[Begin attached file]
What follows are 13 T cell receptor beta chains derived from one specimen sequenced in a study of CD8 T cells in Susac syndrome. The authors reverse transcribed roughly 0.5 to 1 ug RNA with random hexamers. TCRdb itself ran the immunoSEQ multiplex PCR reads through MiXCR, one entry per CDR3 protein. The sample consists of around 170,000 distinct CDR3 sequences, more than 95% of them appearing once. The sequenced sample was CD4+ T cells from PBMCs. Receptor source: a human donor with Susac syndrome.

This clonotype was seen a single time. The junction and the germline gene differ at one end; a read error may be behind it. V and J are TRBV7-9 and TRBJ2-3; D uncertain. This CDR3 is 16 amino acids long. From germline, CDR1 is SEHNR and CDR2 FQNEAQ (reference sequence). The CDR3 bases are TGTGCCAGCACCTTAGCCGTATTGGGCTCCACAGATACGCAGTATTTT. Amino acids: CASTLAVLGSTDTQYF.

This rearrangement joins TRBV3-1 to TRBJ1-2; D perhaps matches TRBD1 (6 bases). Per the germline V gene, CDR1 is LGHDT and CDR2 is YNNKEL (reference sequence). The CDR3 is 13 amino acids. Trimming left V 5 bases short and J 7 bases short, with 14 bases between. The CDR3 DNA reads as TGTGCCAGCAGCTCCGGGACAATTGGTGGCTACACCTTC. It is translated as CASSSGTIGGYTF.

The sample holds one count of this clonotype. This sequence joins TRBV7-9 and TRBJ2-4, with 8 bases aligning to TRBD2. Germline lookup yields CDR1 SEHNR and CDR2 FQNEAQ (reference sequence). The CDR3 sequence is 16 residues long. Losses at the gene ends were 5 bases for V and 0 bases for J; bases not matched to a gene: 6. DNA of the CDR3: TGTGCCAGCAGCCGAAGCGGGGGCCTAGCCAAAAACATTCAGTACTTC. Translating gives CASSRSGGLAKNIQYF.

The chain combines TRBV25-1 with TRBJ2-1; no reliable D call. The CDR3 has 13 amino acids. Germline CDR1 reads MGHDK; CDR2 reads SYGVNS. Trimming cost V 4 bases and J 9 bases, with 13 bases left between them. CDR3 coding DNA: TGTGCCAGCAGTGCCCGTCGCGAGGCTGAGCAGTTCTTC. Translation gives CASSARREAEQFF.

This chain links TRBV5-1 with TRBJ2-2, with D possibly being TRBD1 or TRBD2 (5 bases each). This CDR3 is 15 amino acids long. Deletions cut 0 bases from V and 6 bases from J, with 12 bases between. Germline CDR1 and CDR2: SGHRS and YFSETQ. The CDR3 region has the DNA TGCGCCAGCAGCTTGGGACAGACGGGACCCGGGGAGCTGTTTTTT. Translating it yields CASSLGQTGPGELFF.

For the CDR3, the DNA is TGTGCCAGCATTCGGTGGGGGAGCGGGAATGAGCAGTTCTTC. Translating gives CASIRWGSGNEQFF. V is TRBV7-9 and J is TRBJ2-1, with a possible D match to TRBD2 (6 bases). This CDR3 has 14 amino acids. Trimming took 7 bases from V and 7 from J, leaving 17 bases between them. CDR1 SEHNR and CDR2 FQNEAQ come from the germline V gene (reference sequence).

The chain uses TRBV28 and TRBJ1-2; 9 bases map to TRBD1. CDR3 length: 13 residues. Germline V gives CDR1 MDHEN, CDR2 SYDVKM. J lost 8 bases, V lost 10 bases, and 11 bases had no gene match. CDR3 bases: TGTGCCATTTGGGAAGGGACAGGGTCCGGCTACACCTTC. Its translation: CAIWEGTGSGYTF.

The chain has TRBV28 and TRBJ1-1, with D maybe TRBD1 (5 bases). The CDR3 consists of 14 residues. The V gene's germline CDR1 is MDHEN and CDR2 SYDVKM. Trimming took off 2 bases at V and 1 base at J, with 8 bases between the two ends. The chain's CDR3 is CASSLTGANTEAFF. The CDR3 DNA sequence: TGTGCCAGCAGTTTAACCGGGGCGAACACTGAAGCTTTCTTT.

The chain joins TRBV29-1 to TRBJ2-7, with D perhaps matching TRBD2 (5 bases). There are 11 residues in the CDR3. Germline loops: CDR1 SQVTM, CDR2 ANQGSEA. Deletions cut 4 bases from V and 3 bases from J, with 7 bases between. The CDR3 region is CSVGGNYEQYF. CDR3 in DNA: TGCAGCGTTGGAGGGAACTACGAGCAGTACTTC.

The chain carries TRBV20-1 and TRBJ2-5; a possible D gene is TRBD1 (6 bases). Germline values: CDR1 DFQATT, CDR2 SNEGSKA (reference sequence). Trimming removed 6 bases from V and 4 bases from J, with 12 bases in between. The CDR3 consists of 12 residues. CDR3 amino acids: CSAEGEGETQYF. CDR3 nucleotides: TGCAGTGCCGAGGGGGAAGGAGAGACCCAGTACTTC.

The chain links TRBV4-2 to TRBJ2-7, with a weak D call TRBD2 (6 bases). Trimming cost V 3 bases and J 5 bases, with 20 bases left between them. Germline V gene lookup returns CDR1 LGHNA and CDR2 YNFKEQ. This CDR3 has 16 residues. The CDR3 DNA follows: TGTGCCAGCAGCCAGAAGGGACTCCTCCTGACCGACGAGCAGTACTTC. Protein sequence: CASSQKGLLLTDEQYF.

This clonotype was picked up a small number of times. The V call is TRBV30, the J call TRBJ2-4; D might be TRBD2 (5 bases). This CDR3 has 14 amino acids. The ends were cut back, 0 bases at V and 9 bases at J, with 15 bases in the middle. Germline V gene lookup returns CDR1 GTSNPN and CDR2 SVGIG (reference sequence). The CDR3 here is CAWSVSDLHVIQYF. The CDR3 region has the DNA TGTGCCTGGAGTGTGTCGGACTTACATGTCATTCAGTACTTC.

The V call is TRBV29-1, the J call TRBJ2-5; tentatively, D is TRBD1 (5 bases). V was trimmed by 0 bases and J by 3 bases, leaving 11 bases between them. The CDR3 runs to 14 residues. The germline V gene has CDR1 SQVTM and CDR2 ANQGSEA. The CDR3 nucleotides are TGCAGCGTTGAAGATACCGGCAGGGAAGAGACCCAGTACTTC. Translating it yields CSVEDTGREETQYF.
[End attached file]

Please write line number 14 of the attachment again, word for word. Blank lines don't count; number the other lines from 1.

The V call is TRBV29-1, the J call TRBJ2-5; tentatively, D is TRBD1 (5 bases). V was trimmed by 0 bases and J by 3 bases, leaving 11 bases between them. The CDR3 runs to 14 residues. The germline V gene has CDR1 SQVTM and CDR2 ANQGSEA. The CDR3 nucleotides are TGCAGCGTTGAAGATACCGGCAGGGAAGAGACCCAGTACTTC. Translating it yields CSVEDTGREETQYF.